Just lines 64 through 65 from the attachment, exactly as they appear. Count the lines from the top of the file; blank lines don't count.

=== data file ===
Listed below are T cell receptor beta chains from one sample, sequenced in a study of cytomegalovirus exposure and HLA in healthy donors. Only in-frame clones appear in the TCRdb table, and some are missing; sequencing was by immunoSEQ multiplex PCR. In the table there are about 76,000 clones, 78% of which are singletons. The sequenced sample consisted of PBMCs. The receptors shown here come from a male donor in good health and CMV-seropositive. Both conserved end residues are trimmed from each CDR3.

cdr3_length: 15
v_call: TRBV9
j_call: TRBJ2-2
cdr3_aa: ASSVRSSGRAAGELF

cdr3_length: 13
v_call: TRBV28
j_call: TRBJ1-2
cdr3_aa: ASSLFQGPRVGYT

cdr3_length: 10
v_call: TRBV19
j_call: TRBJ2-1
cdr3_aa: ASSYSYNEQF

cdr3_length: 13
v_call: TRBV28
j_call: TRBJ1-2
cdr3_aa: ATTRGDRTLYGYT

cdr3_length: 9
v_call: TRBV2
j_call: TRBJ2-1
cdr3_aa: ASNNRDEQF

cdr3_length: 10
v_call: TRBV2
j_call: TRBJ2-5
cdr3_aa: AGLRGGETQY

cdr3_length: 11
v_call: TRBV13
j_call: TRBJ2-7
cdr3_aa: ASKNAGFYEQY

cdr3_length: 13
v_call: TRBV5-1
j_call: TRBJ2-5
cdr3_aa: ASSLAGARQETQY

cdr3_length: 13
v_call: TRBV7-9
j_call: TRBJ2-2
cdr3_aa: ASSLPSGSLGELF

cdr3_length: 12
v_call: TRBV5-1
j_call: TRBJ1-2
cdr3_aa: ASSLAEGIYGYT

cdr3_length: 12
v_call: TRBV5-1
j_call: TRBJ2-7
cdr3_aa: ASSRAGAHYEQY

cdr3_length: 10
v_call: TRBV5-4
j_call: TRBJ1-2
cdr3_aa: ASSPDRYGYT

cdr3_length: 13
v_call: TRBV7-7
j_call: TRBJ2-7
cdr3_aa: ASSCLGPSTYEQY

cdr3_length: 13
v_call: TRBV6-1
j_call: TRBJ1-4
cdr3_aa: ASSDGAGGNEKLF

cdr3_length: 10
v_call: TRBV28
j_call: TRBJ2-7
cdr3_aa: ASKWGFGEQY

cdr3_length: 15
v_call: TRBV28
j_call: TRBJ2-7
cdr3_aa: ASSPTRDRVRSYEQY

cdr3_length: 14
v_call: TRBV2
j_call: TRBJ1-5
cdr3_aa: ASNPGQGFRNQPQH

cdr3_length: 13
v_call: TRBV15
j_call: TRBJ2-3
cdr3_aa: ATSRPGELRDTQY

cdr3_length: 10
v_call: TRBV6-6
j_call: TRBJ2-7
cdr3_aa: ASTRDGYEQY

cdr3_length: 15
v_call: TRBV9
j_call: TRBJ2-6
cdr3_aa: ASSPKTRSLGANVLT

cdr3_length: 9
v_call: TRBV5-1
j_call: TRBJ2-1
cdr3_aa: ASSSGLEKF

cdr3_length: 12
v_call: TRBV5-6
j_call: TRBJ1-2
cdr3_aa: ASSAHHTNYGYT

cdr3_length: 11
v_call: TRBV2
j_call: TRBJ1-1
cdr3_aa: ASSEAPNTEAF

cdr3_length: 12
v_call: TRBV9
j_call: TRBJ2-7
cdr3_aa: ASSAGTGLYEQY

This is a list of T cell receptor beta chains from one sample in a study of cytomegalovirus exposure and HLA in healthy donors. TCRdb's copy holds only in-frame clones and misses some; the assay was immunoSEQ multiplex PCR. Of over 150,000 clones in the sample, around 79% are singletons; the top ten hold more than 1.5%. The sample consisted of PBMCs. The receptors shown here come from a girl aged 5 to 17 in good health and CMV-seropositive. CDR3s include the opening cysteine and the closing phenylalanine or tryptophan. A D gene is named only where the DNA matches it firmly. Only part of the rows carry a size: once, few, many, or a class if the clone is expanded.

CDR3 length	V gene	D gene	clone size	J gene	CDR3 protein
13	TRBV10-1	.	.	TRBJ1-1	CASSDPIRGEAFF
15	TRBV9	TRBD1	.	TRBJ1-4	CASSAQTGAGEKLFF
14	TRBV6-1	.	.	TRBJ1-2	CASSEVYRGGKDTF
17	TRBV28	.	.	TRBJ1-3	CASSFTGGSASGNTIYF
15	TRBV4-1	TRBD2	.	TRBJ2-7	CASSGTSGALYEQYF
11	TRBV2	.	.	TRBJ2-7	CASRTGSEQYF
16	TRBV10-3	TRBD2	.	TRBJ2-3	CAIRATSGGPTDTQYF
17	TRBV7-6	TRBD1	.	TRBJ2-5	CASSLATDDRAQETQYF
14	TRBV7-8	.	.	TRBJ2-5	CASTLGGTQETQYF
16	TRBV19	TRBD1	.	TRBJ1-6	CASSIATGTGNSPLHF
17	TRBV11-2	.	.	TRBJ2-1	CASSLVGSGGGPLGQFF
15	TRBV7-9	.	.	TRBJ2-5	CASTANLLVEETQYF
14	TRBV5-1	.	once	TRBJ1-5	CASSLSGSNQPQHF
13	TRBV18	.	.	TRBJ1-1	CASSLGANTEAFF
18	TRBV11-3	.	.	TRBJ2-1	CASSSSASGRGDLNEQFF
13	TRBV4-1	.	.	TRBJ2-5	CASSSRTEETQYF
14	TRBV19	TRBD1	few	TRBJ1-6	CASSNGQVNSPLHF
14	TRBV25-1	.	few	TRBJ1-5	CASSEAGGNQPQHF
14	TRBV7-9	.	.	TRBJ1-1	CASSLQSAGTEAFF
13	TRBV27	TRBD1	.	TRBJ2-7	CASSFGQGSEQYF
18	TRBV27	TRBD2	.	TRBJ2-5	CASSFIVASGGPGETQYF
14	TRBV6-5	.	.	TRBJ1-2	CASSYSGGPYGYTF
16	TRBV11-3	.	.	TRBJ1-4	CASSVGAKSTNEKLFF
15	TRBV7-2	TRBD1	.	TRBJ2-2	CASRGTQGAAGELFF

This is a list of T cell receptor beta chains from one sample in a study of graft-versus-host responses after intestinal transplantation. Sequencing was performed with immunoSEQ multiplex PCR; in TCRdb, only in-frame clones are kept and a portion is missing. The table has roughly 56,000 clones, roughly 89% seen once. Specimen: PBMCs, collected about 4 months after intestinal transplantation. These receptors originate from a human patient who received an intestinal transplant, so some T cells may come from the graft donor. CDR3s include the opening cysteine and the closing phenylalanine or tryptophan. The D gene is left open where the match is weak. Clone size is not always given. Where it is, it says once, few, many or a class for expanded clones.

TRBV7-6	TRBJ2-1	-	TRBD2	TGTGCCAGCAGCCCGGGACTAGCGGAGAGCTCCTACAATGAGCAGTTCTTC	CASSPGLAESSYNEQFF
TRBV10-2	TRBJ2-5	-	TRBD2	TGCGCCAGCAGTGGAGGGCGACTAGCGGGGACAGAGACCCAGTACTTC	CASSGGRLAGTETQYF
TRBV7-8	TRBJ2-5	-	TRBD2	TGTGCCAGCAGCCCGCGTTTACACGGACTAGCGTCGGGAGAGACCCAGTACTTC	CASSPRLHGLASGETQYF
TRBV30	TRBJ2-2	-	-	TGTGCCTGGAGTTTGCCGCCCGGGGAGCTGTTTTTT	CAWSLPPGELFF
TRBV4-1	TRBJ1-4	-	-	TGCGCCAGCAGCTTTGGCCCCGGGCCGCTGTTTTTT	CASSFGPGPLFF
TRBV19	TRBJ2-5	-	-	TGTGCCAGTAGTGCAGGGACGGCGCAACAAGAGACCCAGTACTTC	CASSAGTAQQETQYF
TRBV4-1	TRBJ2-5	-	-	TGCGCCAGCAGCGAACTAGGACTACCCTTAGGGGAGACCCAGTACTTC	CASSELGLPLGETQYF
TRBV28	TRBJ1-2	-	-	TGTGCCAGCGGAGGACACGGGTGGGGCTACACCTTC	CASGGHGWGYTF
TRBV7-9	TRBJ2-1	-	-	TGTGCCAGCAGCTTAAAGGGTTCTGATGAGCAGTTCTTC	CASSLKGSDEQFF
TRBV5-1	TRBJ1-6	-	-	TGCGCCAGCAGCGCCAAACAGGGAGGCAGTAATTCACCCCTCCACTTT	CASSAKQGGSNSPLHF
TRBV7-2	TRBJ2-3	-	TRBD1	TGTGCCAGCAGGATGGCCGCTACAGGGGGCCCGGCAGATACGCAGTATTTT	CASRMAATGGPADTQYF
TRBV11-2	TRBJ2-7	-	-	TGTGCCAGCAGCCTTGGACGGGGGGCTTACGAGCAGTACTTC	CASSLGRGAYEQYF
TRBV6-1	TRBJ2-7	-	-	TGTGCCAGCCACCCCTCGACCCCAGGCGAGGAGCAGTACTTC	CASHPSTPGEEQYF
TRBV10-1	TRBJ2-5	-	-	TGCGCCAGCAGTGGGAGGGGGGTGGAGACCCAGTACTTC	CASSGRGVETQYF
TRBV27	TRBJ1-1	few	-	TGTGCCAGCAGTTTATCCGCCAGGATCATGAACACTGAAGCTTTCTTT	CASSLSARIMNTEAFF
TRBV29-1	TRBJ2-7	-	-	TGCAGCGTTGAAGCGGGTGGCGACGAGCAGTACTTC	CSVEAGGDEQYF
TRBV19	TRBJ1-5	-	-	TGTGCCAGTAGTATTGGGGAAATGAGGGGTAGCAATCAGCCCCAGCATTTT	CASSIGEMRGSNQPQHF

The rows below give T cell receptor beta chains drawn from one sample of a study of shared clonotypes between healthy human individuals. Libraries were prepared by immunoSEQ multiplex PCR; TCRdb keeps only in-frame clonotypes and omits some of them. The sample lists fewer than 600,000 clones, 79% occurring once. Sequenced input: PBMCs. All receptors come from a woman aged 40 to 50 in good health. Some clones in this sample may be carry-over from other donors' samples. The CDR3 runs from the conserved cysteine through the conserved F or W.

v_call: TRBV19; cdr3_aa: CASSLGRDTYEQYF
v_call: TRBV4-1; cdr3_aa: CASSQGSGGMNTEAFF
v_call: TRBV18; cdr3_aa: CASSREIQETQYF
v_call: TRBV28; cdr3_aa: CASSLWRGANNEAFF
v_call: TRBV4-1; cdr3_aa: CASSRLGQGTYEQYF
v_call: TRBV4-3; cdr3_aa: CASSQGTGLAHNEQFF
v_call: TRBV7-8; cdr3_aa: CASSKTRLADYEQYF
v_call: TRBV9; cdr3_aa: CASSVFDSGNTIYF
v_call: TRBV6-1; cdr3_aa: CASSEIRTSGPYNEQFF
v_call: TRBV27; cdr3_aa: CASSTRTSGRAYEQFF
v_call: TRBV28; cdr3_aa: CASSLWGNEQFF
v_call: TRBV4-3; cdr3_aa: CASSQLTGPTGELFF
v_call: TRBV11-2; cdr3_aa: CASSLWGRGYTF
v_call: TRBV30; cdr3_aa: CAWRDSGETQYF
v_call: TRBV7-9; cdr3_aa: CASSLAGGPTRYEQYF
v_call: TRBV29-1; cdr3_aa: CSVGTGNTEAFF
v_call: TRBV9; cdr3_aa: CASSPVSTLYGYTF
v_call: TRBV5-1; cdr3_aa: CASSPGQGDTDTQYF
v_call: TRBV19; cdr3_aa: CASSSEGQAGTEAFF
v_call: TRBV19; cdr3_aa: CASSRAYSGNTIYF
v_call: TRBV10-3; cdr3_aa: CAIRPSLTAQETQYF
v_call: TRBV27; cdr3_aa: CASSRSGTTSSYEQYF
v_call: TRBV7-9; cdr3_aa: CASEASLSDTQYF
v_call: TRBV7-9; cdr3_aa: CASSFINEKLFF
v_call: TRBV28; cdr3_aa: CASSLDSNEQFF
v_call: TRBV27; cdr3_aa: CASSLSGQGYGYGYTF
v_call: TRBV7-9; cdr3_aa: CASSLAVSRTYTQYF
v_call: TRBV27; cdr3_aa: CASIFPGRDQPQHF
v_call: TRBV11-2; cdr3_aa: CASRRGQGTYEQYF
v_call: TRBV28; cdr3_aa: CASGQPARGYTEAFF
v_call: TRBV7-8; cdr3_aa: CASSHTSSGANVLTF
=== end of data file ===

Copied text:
j_call: TRBJ2-7
cdr3_aa: ASSPTRDRVRSYEQY